You joined Black Flag in 1981 in that memorable audition in NY but your Spoken Word tours are where I feel you really show audiences your true voice. When did you find your voice? As a kid, teenager or somewhere else along the line?
Henry Rollins-I just have one voice. With the music or whatever, it’s just me. I don’t know what else to tell you. I do think that with age and experience, I am able to bring things to the talking shows that is hopefully worthwhile.
You said once that you don’t have talent but instead have tenacity, focus and discipline. Can you elaborate on that? I found it quite honestly one of the most honest things I’ve ever heard.
Rollins-I have never thought of talent. I only think of the objective. Realizing it. Getting the work done. Getting the idea together and then putting in the time. This is the same for music, acting, writing, whatever. You see, as best as you can, what the ‘it’ is and go. I don’t understand talent. I understand a lot of work to get something done. That’s all this stuff has ever been—a lot of work. I am not trying to make it sound like it’s drudgery but it is about time spent. You work on a book and realize that two years from now, you will still be working on this book. If you can handle that, then perhaps you can get something done. Having talent, I have no idea what that means. I have no idea if I have any.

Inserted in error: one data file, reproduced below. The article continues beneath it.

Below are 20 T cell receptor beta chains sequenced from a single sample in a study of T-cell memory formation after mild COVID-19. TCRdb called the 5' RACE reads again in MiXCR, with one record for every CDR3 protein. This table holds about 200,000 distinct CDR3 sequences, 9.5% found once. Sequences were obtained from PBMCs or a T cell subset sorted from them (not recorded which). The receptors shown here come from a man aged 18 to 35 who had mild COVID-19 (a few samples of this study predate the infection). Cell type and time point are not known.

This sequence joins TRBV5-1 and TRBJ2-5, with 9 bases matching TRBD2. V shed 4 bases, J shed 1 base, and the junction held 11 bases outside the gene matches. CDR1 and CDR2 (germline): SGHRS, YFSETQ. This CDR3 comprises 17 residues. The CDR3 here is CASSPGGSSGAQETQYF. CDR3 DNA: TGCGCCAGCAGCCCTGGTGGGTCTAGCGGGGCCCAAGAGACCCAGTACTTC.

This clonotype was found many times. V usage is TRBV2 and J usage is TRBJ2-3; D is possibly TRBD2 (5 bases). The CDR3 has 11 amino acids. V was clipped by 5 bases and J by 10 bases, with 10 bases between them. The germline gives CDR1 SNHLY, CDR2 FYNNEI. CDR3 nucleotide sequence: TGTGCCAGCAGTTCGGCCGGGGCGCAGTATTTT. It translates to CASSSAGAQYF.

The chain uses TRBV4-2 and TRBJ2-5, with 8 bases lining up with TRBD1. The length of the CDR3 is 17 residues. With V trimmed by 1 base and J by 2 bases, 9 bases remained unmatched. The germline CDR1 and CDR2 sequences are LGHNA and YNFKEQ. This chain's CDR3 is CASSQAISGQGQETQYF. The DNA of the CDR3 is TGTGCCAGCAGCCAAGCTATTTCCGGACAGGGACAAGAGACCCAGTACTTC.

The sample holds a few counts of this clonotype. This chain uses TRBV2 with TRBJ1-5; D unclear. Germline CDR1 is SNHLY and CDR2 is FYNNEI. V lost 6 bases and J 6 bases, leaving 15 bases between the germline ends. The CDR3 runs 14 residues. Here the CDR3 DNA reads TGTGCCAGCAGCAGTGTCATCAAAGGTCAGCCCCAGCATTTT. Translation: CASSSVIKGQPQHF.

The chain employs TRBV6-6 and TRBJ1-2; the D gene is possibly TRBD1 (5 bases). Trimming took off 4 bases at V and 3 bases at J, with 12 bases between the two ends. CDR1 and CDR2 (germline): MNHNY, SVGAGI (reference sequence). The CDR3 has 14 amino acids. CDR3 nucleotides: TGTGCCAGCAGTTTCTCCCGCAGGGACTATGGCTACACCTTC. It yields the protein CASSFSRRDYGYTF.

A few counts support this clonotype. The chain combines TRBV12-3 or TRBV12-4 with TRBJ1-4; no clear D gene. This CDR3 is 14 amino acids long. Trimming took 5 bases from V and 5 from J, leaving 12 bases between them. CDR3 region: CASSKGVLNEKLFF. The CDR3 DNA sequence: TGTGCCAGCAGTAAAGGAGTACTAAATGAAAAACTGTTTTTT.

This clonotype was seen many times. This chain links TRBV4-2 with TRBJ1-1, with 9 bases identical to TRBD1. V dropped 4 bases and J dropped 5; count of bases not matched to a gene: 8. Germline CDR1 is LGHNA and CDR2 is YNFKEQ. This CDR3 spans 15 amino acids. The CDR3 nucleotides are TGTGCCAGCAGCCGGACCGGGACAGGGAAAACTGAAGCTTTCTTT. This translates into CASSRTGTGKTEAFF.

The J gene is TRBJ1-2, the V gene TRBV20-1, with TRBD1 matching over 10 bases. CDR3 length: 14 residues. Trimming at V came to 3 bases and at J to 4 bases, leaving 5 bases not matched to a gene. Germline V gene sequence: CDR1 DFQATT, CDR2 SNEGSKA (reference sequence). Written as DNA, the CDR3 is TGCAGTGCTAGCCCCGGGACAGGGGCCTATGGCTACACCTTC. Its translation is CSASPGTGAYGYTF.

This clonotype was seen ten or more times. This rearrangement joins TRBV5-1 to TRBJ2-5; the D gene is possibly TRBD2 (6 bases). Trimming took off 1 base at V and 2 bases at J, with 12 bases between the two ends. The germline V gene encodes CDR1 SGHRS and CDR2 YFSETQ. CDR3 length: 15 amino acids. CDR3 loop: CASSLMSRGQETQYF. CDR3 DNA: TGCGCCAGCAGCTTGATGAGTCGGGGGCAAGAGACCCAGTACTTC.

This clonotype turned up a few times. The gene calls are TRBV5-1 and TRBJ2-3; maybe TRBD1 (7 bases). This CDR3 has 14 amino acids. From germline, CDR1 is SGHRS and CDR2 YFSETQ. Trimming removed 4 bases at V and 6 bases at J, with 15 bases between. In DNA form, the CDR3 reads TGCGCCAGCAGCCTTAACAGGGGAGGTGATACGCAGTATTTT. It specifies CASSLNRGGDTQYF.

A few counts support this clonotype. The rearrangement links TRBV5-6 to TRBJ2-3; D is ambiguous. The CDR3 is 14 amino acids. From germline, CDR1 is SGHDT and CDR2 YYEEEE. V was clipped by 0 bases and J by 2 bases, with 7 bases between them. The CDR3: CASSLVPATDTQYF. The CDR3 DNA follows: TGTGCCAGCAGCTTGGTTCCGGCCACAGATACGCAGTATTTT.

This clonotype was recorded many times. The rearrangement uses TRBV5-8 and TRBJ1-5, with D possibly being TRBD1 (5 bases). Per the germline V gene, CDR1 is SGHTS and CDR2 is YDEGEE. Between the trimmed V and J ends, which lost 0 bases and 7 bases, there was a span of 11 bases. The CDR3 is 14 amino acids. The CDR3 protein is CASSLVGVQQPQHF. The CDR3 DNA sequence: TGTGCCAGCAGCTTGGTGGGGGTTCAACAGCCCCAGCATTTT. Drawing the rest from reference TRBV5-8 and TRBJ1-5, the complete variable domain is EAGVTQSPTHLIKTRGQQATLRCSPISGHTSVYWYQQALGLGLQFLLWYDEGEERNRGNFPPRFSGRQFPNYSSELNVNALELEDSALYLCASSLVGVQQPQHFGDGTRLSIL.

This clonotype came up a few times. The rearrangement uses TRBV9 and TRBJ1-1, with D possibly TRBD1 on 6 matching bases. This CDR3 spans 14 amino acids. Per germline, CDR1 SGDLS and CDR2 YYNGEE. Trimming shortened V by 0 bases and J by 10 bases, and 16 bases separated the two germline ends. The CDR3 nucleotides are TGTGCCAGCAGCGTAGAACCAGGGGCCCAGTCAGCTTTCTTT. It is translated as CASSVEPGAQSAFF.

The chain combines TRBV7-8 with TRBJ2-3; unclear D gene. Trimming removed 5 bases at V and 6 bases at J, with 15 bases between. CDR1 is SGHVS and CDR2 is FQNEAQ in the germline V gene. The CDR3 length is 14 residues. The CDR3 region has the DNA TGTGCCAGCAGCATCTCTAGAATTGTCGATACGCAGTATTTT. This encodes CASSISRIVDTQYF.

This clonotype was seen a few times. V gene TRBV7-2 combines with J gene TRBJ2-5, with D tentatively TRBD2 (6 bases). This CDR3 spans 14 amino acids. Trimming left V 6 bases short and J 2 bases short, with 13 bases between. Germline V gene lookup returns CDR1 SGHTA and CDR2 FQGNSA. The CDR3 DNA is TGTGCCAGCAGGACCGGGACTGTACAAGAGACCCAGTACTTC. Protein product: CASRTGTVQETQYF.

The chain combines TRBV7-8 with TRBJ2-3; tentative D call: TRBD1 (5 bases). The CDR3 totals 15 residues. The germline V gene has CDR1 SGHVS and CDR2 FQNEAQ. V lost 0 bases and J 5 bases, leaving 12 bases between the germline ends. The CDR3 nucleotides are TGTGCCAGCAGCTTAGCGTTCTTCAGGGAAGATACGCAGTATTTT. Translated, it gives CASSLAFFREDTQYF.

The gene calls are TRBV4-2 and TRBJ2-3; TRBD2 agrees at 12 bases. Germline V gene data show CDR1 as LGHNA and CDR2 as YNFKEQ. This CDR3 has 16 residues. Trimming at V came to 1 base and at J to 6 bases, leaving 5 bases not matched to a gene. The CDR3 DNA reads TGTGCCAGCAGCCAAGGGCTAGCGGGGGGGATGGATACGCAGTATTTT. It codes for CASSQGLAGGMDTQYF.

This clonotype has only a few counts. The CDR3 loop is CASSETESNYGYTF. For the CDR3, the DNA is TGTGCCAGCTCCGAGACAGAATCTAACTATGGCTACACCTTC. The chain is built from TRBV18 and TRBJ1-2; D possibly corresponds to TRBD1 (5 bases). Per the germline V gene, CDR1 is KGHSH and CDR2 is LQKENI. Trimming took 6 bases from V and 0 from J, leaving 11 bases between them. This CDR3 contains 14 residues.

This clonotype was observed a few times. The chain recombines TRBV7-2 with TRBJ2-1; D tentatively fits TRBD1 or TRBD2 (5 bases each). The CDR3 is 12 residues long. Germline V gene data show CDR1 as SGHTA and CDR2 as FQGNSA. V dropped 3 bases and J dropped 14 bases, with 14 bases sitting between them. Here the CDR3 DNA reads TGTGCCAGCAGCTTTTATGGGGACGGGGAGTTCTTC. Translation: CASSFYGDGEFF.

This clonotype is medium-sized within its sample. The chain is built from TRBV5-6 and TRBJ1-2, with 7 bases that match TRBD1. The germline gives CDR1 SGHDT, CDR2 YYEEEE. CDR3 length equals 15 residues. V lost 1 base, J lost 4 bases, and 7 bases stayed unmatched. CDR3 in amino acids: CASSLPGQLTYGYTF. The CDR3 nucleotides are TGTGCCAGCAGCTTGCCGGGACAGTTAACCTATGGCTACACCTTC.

You’ve traveled the world and taken photos and met all kinds of people. What have been some of your memorable experiences on the road?
Rollins-Not to broad-brush it but a lot of the time, you meet people all over the world who live a very, very tough existence. Every day is a miles of walking for water, etc. Things are done manually. Life is lived one minute at a time. There is no thought of the future. There is now and maybe the next day. There isn’t “when I’m 65, I’ll . . . “ When you meet people who live this way, it is an eye opener. When you meet people whose whole lives are spent in food and water insecurity and they are some of the kindest and most generous, it has made me have to re-think what the species is capable of.
One of the things you have constantly said throughout the years is “Book it and I’m there.” Is that your strength? The ability to show up, keep your promise and deliver a show to people who spend their money to come see you?
Rollins-I think you will find almost any performer type values all that. They do want to show up and do a great show and they do understand that the audience is most of, if not the only reason they get to do all this cool stuff. The audience has proven themselves by showing up. The rest sits squarely on your shoulders. I would rather chop a finger off than betray that trust. A performer owes the audience everything. They showed up. They have trusted you with time they will never get back. Anything less than 110% is not good to go. It’s simple. You never phone it in and you always hit it as hard as you can. If you can’t, then just quit.